Tag Archives: healthcare

92nd Birthdays

My grandma turned 92 today. I think this means that, despite her somewhat poor health, she has lived longer than anyone in her family ever has.

My family celebrated today with a pretty average, low sodium, cooked-at-home lunch, followed by some cake. We bust out the Martinelli’s sparkling  cider for the occasion, which Grandma loves (but really, who doesn’t?). It was just her three surviving kids, her daughter-in-law, and awesome granddaughter (me, obviously — I’m the one who brought her cake). Simple times when Grandma can’t really get out of the house anymore.

It’s strange being around Grandma at this stage of her life. While I’m just starting to forge my own way into the world, she’s reached the end of her productive years. She’s not the most optimistic person in the world, and these days she latches on to the negative things that are happening to her (like… well, everything about aging). She’s frustrated with all the things she can’t do anymore. She obsesses over the missed opportunities from decades ago, and the people who prevented her from having them. Today, she didn’t even feel like smiling for the pictures, and she put up a big fight over taking her afternoon medications (though she does that every day).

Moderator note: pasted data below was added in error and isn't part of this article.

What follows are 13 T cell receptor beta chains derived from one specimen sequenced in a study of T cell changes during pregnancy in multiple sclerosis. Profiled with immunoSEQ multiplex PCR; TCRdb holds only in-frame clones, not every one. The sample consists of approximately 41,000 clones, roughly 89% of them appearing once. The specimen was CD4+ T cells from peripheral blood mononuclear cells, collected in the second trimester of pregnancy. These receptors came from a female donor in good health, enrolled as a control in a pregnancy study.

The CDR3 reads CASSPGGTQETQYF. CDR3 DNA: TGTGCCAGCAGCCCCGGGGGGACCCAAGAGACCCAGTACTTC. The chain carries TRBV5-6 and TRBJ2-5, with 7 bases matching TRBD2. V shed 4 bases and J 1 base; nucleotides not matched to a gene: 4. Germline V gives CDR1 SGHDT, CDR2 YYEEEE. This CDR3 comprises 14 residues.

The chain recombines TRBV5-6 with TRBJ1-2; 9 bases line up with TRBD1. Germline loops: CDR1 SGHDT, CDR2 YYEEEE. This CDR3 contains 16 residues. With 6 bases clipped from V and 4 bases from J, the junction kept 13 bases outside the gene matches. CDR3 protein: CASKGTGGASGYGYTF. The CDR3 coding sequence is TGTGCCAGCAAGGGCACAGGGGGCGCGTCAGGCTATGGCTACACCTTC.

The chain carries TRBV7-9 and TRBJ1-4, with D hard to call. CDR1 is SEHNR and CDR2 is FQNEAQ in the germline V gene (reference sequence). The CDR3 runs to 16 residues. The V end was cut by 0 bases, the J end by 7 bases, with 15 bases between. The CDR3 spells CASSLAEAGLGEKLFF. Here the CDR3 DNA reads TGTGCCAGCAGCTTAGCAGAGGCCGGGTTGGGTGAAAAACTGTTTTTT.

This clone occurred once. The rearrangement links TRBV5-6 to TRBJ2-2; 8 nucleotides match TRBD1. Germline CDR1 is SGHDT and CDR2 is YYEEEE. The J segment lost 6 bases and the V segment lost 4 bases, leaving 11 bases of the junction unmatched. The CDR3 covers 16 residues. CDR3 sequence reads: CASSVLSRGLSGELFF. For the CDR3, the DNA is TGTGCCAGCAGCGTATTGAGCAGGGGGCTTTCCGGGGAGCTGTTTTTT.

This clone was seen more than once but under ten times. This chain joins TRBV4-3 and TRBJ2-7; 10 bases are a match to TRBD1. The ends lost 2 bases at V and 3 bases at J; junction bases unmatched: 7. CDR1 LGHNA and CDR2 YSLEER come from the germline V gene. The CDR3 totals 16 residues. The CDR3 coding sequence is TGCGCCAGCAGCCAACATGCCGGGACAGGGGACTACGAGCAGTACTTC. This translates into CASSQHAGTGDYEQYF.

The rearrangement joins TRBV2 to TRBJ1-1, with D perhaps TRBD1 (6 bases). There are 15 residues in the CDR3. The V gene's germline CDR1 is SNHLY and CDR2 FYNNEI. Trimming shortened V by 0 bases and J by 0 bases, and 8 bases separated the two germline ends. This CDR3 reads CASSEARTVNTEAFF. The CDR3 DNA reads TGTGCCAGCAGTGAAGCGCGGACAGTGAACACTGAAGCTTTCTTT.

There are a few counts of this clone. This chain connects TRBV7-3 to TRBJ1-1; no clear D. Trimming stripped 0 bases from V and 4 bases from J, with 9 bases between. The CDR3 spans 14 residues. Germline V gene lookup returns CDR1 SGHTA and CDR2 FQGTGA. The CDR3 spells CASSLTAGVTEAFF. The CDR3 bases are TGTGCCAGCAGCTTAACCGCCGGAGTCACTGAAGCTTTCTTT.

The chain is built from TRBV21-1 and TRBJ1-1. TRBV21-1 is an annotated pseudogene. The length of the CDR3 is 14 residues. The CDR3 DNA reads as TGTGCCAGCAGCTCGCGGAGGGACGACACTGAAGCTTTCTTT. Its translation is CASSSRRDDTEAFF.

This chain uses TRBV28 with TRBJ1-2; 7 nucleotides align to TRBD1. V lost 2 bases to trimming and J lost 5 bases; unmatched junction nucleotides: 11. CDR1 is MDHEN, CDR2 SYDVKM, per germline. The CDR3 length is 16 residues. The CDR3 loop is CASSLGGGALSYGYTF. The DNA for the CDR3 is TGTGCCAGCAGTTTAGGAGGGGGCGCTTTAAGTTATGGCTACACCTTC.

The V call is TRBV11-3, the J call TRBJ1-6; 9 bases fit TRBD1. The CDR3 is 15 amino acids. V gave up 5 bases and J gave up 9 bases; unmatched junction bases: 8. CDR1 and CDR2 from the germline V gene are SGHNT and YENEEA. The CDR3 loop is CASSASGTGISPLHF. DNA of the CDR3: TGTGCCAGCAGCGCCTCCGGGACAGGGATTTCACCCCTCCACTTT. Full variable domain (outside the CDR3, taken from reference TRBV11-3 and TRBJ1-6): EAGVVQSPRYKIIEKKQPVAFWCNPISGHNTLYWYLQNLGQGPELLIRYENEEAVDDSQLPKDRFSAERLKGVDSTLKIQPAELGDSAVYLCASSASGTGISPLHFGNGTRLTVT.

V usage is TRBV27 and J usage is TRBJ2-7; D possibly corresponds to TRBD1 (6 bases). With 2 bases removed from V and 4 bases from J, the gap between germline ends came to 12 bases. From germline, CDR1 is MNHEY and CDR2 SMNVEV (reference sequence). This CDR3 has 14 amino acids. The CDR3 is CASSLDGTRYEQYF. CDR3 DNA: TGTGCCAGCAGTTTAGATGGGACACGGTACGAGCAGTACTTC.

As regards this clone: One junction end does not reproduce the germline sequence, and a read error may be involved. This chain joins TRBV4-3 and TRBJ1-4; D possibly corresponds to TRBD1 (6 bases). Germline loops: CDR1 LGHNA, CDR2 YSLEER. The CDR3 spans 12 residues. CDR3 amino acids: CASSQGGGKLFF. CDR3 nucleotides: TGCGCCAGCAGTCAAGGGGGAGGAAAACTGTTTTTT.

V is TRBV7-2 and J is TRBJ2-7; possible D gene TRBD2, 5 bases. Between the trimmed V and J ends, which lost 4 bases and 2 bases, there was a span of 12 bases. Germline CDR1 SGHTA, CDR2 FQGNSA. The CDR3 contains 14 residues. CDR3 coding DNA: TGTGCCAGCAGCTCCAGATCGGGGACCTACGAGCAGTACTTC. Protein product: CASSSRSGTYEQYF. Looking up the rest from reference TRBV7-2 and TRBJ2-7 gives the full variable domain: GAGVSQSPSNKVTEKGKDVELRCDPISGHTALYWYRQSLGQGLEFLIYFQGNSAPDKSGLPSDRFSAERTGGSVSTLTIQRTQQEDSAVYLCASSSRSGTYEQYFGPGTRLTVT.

So what does it mean to age well in the 21st century? Modern medicine has prolonged human life far beyond the average lifespan 92 years ago when Grandma was born. We can keep our loved ones alive, healthy, and relatively self-sufficient. With the chance for emergencies kept to a minimum, we can live comfortably beside them without as much worry and panic — but to what end?

My grandma can’t walk outside and enjoy the sunshine, her vegetable garden, or the birds flying by anymore. She can’t hear well enough to really listen to mealtime conversations, much less participate in them. She can’t cook for her children and grandchildren. Her eyes get tired when she reads. She’s bored of all the Chinese soap operas, kung-fu shows, and nature documentaries my dad dug up from the public library to have her watch. All she’s really doing now is waiting — dreading death and what might come next, but dreading each day in gradually equalling measure.

I suppose all we can do now is help her find pleasure in her simple days, as fleeting as it may be.

And boy did she enjoy that cake!

Medical Bills

The project for this afternoon, besides baking pizza from scratch for my grandmother while my parents are out at a cocktail party (???), is to take the stack of medical bills from my recent procedure and add up: 1) how much the entire process cost (insurance company negotiated price), 2) how much we paid out of pocket (not covered by insurance), and 3) how much we would have paid if I didn’t have healthcare insurance.